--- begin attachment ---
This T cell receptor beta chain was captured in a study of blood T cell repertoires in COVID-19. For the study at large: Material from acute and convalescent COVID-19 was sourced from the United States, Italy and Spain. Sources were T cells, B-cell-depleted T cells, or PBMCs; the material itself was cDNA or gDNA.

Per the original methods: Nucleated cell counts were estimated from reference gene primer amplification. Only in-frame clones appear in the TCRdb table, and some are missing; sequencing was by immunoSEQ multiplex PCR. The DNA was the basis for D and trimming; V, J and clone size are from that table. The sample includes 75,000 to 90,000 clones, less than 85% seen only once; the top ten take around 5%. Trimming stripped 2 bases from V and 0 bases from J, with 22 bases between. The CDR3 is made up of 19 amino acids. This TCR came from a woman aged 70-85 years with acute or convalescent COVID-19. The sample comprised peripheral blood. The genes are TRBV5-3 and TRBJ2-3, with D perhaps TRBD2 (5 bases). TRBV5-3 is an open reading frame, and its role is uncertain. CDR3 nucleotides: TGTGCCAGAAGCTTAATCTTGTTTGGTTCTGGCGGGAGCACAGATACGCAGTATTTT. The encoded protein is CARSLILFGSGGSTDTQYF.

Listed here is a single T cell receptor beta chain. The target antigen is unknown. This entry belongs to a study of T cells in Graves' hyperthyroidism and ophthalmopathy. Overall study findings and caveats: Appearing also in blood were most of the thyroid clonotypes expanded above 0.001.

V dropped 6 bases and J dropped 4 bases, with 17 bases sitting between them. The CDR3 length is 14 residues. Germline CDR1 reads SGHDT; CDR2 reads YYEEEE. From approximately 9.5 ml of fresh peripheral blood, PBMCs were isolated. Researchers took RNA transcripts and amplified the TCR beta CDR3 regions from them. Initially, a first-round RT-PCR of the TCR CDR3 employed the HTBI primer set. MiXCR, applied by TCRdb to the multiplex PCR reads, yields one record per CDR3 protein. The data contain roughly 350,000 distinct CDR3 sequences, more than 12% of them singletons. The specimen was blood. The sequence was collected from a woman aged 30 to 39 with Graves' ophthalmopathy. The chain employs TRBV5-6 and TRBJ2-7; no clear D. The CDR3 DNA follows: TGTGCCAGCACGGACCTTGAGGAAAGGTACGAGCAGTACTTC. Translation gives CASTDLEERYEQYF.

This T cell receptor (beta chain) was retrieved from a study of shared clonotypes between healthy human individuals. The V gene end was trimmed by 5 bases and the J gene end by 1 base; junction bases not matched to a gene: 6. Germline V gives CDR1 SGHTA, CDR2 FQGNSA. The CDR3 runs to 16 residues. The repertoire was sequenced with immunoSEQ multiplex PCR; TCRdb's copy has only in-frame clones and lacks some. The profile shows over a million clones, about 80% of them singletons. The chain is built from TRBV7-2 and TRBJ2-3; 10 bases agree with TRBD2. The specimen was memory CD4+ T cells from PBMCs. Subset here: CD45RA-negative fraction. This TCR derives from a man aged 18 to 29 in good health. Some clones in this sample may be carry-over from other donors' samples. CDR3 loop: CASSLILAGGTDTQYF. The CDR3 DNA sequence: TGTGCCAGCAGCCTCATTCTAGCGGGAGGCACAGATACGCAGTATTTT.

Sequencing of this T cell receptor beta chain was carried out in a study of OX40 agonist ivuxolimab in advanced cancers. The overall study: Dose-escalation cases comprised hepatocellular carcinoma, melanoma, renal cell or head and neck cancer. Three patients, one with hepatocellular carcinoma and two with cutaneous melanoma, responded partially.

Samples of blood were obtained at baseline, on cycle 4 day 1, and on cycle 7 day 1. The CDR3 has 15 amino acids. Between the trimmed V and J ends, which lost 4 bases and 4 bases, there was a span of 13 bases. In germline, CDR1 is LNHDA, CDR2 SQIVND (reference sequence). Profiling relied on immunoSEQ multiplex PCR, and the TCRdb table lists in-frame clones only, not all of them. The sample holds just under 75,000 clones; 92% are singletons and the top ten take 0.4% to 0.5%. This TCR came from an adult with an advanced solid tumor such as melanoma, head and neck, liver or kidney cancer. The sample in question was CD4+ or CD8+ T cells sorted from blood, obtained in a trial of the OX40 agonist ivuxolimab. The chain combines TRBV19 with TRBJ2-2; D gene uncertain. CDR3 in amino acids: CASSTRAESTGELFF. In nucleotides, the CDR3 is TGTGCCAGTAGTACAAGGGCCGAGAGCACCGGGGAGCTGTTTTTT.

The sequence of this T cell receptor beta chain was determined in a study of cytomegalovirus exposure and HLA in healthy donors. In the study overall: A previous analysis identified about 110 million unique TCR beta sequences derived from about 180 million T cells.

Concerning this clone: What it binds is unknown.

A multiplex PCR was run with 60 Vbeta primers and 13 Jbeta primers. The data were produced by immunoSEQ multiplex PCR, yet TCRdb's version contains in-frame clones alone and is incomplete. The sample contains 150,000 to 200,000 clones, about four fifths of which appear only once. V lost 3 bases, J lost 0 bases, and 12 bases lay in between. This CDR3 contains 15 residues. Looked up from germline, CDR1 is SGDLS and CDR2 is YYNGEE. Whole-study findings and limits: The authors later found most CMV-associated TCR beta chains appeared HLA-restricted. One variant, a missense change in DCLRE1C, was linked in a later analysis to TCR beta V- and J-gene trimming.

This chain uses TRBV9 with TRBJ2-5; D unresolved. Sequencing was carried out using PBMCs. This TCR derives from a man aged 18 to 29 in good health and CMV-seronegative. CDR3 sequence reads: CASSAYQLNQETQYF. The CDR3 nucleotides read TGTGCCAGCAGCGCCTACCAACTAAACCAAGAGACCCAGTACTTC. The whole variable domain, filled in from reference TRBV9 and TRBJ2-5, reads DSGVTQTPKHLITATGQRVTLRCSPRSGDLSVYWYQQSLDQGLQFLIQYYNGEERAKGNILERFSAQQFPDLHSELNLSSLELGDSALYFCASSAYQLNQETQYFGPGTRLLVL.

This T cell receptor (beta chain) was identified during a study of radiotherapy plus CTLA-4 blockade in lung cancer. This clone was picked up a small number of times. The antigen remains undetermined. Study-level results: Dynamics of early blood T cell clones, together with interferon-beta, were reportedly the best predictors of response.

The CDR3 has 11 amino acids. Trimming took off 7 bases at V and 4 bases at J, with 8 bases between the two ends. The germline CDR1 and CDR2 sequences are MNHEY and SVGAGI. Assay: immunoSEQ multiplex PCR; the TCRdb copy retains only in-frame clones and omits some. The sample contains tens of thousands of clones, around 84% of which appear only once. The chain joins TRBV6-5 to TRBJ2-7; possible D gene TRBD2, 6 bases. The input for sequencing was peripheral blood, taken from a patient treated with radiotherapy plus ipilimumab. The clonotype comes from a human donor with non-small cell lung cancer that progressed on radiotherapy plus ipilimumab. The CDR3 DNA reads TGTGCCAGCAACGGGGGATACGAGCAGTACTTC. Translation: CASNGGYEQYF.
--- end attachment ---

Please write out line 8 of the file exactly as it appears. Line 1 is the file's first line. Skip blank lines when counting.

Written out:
The sequence of this T cell receptor beta chain was determined in a study of cytomegalovirus exposure and HLA in healthy donors. In the study overall: A previous analysis identified about 110 million unique TCR beta sequences derived from about 180 million T cells.